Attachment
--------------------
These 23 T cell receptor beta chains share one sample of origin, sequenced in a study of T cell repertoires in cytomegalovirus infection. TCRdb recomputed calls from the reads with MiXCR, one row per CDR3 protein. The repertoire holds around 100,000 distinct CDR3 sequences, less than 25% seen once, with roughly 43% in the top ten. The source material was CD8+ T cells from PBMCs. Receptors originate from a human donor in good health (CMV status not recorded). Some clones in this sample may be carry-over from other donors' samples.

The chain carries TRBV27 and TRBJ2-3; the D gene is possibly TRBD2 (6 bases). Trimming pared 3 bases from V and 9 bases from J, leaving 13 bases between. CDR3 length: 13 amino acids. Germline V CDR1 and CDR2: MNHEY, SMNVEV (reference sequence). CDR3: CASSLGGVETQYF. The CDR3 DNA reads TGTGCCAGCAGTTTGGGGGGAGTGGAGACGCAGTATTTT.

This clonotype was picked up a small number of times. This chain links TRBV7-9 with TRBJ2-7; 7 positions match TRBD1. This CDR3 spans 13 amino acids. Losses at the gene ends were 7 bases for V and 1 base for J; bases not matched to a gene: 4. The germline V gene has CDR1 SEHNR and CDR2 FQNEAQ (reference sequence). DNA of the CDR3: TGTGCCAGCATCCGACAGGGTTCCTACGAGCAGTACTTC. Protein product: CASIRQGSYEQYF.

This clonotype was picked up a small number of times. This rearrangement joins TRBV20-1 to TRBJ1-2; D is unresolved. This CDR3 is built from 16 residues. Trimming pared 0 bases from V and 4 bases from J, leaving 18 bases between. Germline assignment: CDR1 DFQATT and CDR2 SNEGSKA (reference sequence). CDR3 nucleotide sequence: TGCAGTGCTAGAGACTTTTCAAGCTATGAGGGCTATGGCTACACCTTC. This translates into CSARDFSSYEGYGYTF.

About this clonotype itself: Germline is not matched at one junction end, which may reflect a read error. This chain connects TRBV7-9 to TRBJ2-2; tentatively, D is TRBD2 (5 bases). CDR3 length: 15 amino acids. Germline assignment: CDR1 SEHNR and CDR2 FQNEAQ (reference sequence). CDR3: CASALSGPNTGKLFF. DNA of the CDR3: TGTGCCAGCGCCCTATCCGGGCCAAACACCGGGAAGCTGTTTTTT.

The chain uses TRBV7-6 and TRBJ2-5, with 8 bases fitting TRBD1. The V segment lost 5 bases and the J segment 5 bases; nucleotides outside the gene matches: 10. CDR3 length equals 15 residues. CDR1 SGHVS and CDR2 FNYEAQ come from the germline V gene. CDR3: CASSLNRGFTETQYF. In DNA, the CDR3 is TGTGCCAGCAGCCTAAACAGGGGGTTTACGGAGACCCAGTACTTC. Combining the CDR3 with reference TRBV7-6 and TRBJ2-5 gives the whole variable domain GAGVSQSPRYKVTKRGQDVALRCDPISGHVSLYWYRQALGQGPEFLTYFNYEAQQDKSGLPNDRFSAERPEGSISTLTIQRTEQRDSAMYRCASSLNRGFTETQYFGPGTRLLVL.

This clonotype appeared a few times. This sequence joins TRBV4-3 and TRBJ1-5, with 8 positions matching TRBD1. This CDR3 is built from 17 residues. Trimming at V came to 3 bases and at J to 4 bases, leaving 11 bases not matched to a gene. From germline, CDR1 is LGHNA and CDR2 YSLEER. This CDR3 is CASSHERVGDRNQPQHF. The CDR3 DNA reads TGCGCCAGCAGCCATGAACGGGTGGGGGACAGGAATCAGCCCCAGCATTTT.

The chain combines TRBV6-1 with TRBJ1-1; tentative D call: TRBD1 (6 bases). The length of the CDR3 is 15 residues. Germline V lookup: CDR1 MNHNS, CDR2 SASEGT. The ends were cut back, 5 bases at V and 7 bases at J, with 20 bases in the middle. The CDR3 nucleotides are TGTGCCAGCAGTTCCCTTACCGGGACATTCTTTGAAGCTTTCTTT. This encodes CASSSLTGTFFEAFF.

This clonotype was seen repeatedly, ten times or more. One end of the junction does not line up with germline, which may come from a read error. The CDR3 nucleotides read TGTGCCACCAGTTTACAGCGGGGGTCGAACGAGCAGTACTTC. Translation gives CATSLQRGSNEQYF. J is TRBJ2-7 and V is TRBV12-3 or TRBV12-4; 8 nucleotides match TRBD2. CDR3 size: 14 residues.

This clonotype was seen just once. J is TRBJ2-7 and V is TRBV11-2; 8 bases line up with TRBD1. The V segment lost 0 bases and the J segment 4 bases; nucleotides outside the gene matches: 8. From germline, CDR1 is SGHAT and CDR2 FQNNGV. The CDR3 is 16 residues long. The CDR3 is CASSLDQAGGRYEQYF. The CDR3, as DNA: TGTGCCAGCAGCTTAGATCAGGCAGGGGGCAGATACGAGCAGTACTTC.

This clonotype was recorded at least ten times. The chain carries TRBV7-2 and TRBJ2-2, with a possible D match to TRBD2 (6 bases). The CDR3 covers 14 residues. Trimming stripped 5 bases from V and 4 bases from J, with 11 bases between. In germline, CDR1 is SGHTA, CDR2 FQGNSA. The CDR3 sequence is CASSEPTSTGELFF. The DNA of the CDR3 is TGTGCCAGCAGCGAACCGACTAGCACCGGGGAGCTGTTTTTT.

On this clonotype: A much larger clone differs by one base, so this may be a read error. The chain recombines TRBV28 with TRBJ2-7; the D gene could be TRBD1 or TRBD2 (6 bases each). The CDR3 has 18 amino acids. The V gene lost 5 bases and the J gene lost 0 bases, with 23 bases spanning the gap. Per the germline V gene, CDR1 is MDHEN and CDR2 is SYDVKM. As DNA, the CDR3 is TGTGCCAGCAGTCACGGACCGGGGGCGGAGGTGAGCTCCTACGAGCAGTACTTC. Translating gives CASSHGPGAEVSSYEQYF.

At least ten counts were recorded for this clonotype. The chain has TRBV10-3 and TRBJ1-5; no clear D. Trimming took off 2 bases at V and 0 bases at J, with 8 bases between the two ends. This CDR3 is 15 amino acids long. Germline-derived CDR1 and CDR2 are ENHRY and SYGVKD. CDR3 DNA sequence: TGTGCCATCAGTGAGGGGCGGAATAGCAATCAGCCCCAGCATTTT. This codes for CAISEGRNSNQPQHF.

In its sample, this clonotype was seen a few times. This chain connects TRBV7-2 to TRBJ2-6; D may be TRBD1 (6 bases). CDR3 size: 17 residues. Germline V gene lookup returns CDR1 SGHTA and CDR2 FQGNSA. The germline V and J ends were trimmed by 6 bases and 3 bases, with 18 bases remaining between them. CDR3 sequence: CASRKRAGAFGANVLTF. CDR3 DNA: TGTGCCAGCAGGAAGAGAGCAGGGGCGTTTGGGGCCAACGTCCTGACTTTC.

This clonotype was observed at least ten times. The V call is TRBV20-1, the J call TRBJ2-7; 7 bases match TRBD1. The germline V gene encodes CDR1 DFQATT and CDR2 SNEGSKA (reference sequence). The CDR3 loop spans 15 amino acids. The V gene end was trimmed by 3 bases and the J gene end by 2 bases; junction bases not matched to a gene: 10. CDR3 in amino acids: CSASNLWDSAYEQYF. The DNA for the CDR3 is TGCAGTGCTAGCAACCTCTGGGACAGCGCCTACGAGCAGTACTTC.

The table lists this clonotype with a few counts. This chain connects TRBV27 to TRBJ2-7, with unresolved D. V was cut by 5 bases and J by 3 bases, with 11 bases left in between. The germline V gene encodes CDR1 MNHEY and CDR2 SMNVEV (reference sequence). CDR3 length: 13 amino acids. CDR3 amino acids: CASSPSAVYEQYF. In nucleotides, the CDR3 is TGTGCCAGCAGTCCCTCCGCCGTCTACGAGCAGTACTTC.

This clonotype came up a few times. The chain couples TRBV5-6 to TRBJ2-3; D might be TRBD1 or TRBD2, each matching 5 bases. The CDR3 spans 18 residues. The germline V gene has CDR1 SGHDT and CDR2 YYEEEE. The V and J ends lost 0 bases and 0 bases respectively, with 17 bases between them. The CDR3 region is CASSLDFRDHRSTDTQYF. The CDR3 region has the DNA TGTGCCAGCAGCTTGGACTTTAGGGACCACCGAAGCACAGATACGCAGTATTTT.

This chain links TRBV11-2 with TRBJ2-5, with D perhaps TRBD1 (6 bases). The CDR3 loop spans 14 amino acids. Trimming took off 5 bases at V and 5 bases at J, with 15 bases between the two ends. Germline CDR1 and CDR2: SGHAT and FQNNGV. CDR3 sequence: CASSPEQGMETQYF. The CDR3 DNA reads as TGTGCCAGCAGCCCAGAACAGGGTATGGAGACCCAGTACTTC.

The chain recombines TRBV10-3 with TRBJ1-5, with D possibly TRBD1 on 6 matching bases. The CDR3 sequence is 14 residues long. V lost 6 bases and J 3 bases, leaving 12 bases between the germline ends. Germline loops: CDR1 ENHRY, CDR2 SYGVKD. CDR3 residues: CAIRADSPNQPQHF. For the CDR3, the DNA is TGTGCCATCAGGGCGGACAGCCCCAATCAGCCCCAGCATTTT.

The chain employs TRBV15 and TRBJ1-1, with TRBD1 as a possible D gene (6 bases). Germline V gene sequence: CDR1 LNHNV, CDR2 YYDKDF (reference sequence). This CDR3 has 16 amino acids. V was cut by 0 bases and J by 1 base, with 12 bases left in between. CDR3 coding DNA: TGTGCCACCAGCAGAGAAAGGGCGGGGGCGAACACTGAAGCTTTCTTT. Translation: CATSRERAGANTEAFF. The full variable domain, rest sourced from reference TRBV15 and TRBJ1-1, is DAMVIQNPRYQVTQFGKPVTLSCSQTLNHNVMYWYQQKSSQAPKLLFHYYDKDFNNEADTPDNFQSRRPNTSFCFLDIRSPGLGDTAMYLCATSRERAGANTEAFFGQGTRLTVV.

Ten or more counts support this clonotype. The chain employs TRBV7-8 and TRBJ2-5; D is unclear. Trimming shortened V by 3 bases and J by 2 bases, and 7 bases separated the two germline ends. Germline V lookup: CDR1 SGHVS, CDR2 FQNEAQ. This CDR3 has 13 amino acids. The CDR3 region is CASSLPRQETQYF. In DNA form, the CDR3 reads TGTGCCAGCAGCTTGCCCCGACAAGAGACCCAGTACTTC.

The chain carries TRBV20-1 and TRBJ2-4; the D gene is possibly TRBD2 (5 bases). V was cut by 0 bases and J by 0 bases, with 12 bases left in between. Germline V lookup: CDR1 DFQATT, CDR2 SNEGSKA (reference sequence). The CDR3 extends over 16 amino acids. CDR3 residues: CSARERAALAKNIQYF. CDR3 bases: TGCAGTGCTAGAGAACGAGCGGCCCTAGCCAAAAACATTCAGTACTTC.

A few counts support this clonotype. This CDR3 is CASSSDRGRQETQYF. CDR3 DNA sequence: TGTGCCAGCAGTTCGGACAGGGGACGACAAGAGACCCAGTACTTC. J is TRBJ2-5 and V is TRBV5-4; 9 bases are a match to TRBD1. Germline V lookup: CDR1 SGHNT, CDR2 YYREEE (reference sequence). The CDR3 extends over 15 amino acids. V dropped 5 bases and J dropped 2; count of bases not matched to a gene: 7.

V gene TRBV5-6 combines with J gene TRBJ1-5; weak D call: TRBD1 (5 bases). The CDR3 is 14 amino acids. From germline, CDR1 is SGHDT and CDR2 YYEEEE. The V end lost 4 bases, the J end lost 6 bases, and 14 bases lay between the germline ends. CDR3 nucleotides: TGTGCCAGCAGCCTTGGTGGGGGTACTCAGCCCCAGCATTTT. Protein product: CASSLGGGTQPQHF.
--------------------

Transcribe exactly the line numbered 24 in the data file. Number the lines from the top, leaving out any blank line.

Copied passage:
V gene TRBV5-6 combines with J gene TRBJ1-5; weak D call: TRBD1 (5 bases). The CDR3 is 14 amino acids. From germline, CDR1 is SGHDT and CDR2 YYEEEE. The V end lost 4 bases, the J end lost 6 bases, and 14 bases lay between the germline ends. CDR3 nucleotides: TGTGCCAGCAGCCTTGGTGGGGGTACTCAGCCCCAGCATTTT. Protein product: CASSLGGGTQPQHF.